Stress management and mental well-being are also crucial aspects of cancer prevention. Rehab professionals should explain how chronic stress can impact the body’s immune system and increase the risk of cancer. You can provide practical tips for patients to manage stress during the summer, such as engaging in relaxation techniques like deep breathing exercises, practicing mindfulness and meditation, and seeking social support from friends, family, or support groups. By offering these strategies, you equip your patients to prioritize their mental well-being, reduce stress levels, and mitigate the potential risk factors associated with chronic stress and its impact on cancer risk.
Equipping Patients with Tools for Cancer Prevention
Rehab professionals play a crucial role as advocates for cancer prevention. You must be knowledgeable about cancer prevention guidelines and research to effectively educate and guide their patients. By staying up to date with the latest information, you can provide evidence-based recommendations and address any misconceptions or myths surrounding cancer prevention. You can emphasize the importance of being reliable and trusted sources of information for your patients, helping them make informed decisions about their health.
Effective patient education is key in encouraging cancer prevention behaviors. Rehab professionals can utilize various strategies to convey information clearly and engage your patients. Using clear and relatable language helps patients understand complex concepts easily. Visuals, such as infographics or diagrams, can enhance comprehension and aid in information retention. Interactive materials, such as interactive presentations or quizzes, make the learning process more engaging and enjoyable. By utilizing these educational resources and tools, rehab professionals can enhance patient understanding and encourage them to actively participate in their cancer prevention journey.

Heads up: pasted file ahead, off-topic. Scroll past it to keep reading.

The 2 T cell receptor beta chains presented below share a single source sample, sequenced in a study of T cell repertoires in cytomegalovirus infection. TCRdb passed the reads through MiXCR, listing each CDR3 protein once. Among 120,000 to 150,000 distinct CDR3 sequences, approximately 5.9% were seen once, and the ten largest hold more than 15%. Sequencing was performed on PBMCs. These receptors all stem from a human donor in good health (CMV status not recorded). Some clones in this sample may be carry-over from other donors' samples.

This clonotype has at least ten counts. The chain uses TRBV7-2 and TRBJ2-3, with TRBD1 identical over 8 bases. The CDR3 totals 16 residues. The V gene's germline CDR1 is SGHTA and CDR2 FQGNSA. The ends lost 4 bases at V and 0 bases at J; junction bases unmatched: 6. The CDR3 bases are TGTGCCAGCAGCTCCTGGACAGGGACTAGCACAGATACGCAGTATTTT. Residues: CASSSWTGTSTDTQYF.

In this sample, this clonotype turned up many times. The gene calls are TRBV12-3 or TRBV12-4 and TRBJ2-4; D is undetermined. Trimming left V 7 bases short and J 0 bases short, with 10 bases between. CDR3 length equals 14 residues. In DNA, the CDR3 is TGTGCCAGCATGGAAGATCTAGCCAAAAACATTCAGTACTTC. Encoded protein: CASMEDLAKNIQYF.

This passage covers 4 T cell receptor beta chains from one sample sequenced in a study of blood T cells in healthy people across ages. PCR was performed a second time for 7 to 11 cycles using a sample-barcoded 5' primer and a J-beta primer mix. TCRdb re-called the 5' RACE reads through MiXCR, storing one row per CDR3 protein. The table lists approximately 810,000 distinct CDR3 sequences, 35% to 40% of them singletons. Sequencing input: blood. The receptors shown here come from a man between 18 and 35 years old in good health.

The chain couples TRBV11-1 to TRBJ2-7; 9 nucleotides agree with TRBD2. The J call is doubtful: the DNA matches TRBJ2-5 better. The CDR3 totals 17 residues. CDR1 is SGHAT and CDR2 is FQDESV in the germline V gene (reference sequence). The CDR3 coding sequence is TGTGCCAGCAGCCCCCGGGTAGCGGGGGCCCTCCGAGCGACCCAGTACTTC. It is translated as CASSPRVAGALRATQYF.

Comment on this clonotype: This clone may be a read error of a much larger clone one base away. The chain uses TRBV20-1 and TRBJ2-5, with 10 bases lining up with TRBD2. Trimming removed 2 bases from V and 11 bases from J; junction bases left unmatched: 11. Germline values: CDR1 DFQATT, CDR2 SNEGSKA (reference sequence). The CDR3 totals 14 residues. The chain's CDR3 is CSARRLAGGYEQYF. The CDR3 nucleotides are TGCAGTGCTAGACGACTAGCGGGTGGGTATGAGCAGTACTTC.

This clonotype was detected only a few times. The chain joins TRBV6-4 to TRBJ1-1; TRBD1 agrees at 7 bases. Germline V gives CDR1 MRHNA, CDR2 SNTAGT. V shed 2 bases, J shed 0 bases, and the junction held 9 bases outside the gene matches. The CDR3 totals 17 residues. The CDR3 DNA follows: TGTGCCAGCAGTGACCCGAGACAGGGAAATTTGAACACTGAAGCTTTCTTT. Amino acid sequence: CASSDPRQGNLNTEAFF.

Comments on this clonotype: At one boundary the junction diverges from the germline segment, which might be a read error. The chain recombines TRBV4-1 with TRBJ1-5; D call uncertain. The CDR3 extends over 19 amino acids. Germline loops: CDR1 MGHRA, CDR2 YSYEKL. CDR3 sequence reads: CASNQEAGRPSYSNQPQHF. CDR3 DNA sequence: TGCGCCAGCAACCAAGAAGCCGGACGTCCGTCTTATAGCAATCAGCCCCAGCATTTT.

Establishing a supportive and empathetic relationship with your patients is crucial for motivating them to adopt cancer prevention behaviors. Active listening, empathy, and understanding individual barriers and motivations are essential in building trust and rapport with patients. By taking the time to listen to their concerns, rehab professionals can address any fears or uncertainties, providing tailored guidance and support. You can also acknowledge and empathize with the challenges patients may face in implementing cancer prevention behaviors. By showing genuine care and support, rehab professionals can empower their patients and increase their motivation to make positive changes.
Ongoing communication and follow-up are vital components of supporting patients in their cancer prevention journey. Regular check-ins allow rehab professionals to monitor patients’ progress, offer encouragement, and provide necessary support. Tracking progress helps patients see their achievements and reinforces their commitment to cancer prevention. Rehab professionals can address any challenges or concerns that arise during follow-up appointments, offering guidance and solutions. Technology, such as mobile apps or virtual platforms, can play a significant role in facilitating communication and support. Rehab professionals can leverage these tools to provide ongoing resources, reminders, and virtual consultations, ensuring continuous support for your patients even outside of in-person visits.
The Cancer Rehab Community Conference is happening Saturday, November 11, 2023!
Most conferences are stuffy & expensive. Plus, they rarely cover any useful oncology info.
You need a conference that:
- doesn’t break the bank &
- actually helps you treat your patients with cancer.
On November 11, 2023, we’re hosting a virtual cancer rehab conference, with dynamic speakers that will teach you how to treat your oncology patients better, how to advocate for your patients, & how to actually make a difference in the world of cancer rehabilitation.
But hurry: early bird pricing is only available for a limited time!
Until next time, this is Elise with TheOncoPT. And remember: you are exactly the physical therapist that your patients with cancer need. So let’s get to work.